Forget hackers – ill-informed employees are the real danger to your business

One small USB stick can cause havoc when lost
One small USB stick can cause havoc when lost

In the last few years we have seen a dramatic rise in the distribution and mobile use of data by organisations. This has resulted in growing pressure on IT teams to refocus on security. Beyond this mounting pressure, there is an increasing concern amongst business leaders about corporate data getting into the wrong hands, as well as the ramifications of that data ending up in the wrong hands.

For many business leaders, threats often come from cybercriminals wishing to gain access to sensitive data – however, we are continuing to see even more widespread breaches as the result of internal employee errors.

Within organisations, there appears to have been a lack of leadership surrounding the importance of data protection. With the development of wireless and remote technologies, employees are increasingly required to share data across the internet. Additionally, staff are using their own mobile devices and carrying out unsafe file sharing practices often without the knowledge of superiors. This produces a number of inherent threats.

Typically corporate infrastructures are intrinsically more secure; however, when data leaves the corporate infrastructure, it is left open to attack. With so much data being shared unsafely, many organisations have fallen into one of these traps: using public cloud platforms to share corporate data, sending emails across unsecured networks or using unencrypted mobile devices, or in some cases, all of the above.

Dangerous file sharing practices

Consumer-grade file sharing solutions are great for consumers who wish to share photos and other low security files. However, consumer-grade file sharing solutions lack enterprise-level auditing and controls, which are necessary to share confidential files.

More importantly, consumer services like Dropbox and iCloud are increasingly on the radar of cybercriminals, who are aware of the large number of corporations using their services. In a recent Globalscape survey we found that a staggering 45% of employees openly admit to using consumer-grade file sharing solutions to share confidential corporate information. It is essential that more employees are made aware of the inherent risks involved with using this technology.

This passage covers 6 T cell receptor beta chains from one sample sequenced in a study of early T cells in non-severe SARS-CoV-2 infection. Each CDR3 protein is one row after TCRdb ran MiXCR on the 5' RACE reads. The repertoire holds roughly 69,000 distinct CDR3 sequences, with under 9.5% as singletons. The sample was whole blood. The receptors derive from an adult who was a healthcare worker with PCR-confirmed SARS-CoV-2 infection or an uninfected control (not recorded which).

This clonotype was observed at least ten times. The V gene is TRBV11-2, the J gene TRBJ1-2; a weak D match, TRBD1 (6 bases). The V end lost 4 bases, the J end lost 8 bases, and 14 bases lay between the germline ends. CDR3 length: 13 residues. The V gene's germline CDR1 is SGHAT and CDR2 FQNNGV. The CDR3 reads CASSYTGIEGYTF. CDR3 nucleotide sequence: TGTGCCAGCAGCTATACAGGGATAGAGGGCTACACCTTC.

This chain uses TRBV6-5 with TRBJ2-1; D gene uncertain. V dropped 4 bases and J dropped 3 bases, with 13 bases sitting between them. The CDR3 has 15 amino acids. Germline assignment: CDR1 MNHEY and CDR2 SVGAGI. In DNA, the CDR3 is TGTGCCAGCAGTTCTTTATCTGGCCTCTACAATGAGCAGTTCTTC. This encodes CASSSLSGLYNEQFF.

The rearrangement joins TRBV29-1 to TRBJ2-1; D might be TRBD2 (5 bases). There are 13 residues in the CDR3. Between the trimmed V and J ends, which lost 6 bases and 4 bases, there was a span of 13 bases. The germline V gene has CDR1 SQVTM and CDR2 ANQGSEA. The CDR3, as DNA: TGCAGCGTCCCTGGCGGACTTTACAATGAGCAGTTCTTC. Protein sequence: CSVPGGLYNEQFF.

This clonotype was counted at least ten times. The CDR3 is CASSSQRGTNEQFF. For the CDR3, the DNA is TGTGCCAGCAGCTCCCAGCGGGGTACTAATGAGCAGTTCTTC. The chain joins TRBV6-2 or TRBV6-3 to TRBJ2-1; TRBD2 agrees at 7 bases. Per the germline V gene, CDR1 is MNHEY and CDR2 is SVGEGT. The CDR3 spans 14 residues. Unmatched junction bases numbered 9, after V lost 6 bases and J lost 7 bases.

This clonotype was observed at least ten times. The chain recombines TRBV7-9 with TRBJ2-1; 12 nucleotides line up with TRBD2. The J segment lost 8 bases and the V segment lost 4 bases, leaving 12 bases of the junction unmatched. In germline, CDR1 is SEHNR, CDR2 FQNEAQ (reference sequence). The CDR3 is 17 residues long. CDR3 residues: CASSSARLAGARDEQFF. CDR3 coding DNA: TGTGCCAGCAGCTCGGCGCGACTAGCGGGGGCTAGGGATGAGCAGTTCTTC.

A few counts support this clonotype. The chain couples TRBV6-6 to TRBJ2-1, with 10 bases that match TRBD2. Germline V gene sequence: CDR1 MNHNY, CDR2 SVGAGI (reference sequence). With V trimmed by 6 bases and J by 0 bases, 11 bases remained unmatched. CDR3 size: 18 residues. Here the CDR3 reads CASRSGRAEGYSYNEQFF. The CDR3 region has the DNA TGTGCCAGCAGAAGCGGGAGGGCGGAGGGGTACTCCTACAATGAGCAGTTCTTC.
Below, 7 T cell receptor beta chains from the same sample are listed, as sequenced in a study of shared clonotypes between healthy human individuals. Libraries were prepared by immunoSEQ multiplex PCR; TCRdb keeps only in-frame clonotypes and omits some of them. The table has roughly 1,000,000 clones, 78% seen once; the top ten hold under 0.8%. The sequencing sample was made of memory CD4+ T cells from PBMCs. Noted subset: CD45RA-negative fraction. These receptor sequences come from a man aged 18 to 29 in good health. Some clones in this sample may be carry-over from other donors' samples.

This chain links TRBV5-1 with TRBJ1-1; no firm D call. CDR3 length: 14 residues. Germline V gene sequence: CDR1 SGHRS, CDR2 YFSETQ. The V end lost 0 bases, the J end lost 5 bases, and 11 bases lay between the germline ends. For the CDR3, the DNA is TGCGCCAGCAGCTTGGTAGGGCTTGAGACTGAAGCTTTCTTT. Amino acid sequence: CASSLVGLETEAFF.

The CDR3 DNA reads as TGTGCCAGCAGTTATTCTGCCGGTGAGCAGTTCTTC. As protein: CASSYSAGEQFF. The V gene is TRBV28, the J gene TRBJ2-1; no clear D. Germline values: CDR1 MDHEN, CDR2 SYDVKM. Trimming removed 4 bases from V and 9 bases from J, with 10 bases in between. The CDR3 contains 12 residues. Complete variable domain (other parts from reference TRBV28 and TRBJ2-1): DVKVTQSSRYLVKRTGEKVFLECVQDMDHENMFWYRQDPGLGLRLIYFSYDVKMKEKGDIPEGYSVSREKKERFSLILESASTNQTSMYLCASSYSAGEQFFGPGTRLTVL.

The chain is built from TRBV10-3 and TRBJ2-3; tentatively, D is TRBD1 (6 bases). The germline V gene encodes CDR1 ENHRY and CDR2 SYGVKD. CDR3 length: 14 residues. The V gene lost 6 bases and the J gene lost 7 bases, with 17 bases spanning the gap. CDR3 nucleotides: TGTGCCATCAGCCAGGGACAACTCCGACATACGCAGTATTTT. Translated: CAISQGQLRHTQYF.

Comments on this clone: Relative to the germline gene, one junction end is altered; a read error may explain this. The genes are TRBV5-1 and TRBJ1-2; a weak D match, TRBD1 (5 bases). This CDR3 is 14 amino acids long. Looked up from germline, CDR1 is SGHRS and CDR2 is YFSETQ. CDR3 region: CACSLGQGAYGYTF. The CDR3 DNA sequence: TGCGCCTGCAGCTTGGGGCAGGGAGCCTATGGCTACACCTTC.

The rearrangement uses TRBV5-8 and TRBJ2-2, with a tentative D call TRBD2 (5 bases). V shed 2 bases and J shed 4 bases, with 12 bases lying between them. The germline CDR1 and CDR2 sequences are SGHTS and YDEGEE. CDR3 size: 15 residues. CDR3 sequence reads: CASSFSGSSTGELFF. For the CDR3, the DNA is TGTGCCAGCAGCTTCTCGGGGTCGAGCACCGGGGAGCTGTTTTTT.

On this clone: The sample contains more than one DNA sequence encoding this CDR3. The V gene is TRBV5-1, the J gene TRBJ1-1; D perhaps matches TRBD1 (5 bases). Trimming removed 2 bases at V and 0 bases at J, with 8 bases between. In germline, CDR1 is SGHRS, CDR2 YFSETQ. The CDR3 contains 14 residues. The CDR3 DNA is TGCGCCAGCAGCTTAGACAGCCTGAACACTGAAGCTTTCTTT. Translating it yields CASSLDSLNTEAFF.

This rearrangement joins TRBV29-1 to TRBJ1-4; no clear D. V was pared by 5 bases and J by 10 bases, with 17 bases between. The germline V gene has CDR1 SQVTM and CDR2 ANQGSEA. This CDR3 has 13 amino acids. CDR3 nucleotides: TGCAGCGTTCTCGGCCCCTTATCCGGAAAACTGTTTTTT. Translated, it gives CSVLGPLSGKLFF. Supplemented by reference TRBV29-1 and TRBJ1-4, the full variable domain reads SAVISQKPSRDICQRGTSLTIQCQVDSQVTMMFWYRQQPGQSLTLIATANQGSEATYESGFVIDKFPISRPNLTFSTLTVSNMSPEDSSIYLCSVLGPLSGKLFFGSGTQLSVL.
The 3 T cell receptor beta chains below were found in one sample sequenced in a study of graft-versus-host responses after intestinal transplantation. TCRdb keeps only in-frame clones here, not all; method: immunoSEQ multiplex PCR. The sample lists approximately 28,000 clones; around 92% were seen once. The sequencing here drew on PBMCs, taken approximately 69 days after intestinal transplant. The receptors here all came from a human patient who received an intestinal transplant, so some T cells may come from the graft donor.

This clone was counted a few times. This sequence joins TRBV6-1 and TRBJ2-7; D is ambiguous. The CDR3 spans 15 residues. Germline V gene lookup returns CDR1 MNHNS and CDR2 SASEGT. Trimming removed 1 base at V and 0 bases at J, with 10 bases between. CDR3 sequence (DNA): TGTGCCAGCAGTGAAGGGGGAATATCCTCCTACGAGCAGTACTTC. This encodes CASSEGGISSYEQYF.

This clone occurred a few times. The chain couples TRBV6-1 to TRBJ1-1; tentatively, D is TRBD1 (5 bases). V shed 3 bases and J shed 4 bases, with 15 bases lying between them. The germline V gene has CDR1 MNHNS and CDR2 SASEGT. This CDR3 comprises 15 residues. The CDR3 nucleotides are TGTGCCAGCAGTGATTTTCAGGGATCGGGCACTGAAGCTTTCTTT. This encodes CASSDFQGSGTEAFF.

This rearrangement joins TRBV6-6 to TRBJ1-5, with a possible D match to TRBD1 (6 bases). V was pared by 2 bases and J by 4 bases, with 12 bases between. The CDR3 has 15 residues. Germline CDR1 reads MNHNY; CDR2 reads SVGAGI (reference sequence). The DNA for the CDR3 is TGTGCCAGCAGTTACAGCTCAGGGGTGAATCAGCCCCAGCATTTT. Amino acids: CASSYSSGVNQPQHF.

The number of staff members carrying out dangerous file sharing practices, completely unaware of the fact that they are risking their organisation's reputation and potentially putting themselves out of compliance with the Data Protection Act, is a major issue.

We are also increasingly seeing staff using unencrypted USB devices to store confidential corporate information. While many organisations have banned the use of unencrypted mobile devices in the workplace, we found that 63% of employees have used these devices to transport confidential data.

Even more troubling are the statistics for emails. Often compared to postcards, because anyone can read them, email is already generally regarded as an unsafe means to distribute confidential information. Our research has shown that 63% of employees have shared confidential files to and from their personal email accounts, which will typically be more vulnerable than a corporate environment.

Even more surprising is that 74% of those employees believe that their employers approve of this method of sharing files. With personal emails typically supported on public networks, businesses have no control of their files being shared on these systems, and as with public clouds, their high-profile nature makes them an appealing target for cybercriminals.

Education is paramount

These statistics clearly demonstrate a need for education and leadership. Many organisations have strict protocols on the safe sharing of files; however, it seems these are largely being ignored by employees who are unaware of the potential risks.

It is critical that businesses educate their employees, and in turn, retain full control of their data. Some companies already have processes in place and are investing in managed file transfer systems, which is a great first step – however, this must be accompanied by employee education.

Providing an environment where safe file sharing is an essential best practice is relatively simple through ongoing education and top-down leadership. Ultimately it will pay significant dividends through the prevention of internally caused data breaches.